10 Laws You Should Know If You're in Florida
Florida is a great place to raise a family, vacation, or even retire. But you'd be a fool to do any of the above without knowing at least some of the Sunshine State's laws.
Don't even think about passing down that "Golden Girls"-style South Beach pad without first learning if your will is valid under Florida law. And while you may have the pants and the look of "Miami Vice," you should probably know the DUI laws before you hit the road.
To make your Florida fantasy a legal reality, check out these 10 laws you should know:
- DUI threshold. The presumptive limit for intoxication in Florida is a blood-alcohol concentration of 0.08 percent, but drivers under 21 can be charged with only a 0.02 percent BAC.
- Cell phone use while driving. Distracted driving laws may prevent most cell phone use in the Sunshine State, but arguably, you still may be able to text at a stoplight.
- Divorce requirements. To begin the divorce process in Florida, you need to be a resident of the state for at least six months.
- Marital property division. Florida is not a community property state, but it has adopted laws protecting marital property after a spouse dies.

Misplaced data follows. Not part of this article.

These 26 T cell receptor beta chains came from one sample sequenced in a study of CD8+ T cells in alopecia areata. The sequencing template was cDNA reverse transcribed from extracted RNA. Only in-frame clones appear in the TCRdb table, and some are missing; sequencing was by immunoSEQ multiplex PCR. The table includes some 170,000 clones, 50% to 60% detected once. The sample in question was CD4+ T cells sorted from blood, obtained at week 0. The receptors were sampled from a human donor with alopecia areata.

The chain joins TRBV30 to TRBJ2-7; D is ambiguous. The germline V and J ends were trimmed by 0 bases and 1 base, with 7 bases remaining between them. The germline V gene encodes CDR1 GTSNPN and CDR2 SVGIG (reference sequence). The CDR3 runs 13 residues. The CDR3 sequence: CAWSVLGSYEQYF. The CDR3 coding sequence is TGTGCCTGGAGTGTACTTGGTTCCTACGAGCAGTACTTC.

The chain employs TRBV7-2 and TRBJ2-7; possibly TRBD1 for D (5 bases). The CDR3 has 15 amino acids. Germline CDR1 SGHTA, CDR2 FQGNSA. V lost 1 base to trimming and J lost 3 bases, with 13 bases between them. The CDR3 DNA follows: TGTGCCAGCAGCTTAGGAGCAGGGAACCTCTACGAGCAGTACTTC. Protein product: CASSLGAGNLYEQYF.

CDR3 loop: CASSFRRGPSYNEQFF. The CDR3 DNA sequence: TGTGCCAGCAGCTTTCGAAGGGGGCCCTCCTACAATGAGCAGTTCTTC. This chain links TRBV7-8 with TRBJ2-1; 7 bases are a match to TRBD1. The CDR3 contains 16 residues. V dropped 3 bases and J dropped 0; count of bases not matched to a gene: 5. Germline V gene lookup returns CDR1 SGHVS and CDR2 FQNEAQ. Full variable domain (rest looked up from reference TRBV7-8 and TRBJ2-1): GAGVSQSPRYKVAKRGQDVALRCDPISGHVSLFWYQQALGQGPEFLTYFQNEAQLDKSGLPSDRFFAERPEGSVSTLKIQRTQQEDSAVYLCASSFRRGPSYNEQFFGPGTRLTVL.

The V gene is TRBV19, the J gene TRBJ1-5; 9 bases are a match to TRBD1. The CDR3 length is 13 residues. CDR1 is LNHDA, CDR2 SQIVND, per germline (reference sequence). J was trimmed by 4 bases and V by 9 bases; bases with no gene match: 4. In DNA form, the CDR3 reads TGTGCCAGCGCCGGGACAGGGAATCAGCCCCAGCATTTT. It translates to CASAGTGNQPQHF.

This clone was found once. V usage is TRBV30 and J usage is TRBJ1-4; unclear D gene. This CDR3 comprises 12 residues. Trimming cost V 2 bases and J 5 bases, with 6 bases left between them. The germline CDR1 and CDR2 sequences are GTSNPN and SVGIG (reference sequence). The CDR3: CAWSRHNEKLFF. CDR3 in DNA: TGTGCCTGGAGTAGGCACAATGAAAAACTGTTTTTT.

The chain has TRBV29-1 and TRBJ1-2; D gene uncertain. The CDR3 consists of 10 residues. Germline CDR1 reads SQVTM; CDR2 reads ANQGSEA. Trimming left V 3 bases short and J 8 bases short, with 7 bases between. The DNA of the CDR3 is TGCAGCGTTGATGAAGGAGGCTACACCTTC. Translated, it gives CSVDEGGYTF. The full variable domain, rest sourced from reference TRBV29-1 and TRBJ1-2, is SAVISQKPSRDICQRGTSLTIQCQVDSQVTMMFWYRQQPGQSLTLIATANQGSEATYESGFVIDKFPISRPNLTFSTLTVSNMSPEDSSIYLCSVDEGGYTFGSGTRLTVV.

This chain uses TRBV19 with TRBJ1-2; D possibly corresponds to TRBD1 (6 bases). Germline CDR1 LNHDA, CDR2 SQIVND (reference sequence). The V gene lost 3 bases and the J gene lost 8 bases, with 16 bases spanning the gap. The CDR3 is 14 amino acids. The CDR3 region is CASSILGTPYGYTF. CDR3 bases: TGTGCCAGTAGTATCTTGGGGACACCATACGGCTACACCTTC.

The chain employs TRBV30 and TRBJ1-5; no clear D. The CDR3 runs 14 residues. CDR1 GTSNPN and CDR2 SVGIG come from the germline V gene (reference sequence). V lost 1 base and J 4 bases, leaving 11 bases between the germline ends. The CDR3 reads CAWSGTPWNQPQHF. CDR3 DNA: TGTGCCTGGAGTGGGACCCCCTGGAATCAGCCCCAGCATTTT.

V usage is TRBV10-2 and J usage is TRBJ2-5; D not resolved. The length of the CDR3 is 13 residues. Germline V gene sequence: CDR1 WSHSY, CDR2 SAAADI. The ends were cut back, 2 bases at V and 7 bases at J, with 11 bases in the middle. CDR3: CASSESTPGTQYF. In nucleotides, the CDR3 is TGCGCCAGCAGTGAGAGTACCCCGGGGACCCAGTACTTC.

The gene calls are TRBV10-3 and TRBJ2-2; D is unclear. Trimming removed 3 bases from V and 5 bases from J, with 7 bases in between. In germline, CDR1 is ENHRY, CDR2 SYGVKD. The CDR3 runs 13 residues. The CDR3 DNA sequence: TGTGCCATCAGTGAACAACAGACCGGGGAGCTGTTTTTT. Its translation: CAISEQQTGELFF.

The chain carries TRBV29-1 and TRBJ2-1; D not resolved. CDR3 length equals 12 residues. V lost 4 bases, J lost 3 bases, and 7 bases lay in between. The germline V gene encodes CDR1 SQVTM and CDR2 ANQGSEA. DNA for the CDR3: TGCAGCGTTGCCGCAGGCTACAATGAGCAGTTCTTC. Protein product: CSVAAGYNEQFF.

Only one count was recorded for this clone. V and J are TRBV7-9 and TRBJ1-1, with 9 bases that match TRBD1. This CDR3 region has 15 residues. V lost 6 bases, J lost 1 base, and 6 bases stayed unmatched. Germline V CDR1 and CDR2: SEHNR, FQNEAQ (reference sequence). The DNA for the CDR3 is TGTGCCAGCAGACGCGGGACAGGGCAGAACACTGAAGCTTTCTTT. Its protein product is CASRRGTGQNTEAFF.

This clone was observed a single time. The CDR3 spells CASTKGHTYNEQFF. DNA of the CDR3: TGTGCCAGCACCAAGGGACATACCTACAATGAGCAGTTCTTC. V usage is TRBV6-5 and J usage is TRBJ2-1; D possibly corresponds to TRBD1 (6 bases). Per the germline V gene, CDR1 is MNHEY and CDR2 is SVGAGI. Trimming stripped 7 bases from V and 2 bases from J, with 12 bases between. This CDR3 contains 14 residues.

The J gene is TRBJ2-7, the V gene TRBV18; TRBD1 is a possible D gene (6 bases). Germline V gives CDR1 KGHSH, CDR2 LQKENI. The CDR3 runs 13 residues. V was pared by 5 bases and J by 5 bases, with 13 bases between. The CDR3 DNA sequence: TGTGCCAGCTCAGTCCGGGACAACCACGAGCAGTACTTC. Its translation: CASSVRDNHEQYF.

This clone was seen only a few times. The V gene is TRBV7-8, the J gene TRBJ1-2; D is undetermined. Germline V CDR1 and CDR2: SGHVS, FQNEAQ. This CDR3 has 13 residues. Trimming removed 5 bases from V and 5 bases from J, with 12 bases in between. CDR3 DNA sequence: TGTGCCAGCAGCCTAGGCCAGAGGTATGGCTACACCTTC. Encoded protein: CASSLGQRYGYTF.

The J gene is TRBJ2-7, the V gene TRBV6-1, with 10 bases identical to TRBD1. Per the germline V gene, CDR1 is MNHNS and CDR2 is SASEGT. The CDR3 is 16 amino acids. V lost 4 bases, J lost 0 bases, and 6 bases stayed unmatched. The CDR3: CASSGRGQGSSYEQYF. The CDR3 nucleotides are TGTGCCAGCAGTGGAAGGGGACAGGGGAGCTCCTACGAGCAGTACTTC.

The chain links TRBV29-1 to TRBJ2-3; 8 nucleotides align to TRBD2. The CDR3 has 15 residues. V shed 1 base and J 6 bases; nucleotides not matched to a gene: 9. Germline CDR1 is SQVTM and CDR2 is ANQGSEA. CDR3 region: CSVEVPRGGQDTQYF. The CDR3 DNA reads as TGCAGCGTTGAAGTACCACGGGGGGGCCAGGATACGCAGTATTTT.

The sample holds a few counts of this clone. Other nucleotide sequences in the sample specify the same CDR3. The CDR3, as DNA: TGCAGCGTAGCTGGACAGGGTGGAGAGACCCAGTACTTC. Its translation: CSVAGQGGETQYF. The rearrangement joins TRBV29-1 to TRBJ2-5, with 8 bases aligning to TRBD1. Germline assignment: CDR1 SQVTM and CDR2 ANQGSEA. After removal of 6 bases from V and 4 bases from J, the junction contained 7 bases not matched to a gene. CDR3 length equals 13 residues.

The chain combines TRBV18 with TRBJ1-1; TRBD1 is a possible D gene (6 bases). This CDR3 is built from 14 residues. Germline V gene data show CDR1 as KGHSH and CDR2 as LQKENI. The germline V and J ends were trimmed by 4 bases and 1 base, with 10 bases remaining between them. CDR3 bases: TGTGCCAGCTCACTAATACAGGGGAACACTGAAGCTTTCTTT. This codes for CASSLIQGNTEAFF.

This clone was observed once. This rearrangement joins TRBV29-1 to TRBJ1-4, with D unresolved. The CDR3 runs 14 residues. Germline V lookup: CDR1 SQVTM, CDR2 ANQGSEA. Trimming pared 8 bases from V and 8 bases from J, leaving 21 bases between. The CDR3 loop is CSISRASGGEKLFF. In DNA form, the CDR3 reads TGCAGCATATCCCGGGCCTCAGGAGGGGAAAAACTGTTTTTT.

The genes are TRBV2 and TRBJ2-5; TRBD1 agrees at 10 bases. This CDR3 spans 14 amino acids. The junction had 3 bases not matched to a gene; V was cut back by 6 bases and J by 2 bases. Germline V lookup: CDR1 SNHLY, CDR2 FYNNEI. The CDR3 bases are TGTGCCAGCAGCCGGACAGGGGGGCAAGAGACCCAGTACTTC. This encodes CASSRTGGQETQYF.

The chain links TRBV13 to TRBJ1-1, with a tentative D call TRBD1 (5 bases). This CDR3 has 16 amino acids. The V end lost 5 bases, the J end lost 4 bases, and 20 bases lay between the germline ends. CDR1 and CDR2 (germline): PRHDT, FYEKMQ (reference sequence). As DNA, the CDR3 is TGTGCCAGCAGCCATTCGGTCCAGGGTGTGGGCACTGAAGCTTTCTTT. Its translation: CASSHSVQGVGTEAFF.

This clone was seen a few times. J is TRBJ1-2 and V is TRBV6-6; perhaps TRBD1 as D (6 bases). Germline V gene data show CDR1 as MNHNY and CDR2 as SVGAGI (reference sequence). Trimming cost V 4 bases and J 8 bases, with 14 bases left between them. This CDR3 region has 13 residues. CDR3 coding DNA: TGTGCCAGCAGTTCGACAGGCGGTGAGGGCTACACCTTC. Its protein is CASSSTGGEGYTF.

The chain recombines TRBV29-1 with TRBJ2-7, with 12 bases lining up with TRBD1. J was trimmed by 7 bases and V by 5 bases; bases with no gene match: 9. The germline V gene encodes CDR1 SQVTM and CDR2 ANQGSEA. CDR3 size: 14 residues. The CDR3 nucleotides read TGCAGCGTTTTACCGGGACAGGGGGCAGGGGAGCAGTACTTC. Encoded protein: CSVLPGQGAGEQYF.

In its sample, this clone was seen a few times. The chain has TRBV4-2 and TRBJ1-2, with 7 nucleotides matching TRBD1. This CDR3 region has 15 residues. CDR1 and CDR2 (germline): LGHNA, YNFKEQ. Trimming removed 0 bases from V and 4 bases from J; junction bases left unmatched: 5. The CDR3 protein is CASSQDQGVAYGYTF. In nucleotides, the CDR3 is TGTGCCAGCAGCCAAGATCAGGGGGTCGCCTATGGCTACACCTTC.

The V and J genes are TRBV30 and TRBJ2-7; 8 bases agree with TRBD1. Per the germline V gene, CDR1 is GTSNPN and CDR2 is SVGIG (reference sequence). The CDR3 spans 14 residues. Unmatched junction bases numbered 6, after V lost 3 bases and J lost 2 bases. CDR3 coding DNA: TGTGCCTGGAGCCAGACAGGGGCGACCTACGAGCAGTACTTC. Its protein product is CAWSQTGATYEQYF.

- Comparative fault for injuries. Florida has a pure comparative fault model for injuries. Basically, you pay only for the percentage of the harm that you're found responsible for.
- Statutes of limitation. Burned over medical malpractice? You'll have a maximum of four years to sue under Florida's laws; the time limits are different for other types of civil and criminal cases.
- Will requirements. Think you can scrawl your will on a bar napkin and have it be legal? Think again. Florida doesn't recognize most holographic (i.e., handwritten) wills.
- Living will requirements. If you want a living will in Florida, you'll need witnesses, and at least one of them needs to be a non-spouse and non-blood relative.
- Gambling laws. Looking for a casino? Florida law does allow tribal gaming (read: Indian casinos) and there are several of them throughout the state.
- Age of majority and emancipation. Although it may seem more libertine at times, Florida's age of majority and emancipation is 18.
Florida can be a safe haven for you if you remember to learn its laws, and you can read more about them in FindLaw's section on Florida law.
- Browse Florida Lawyers, Attorneys, and Law Firms (FindLaw)
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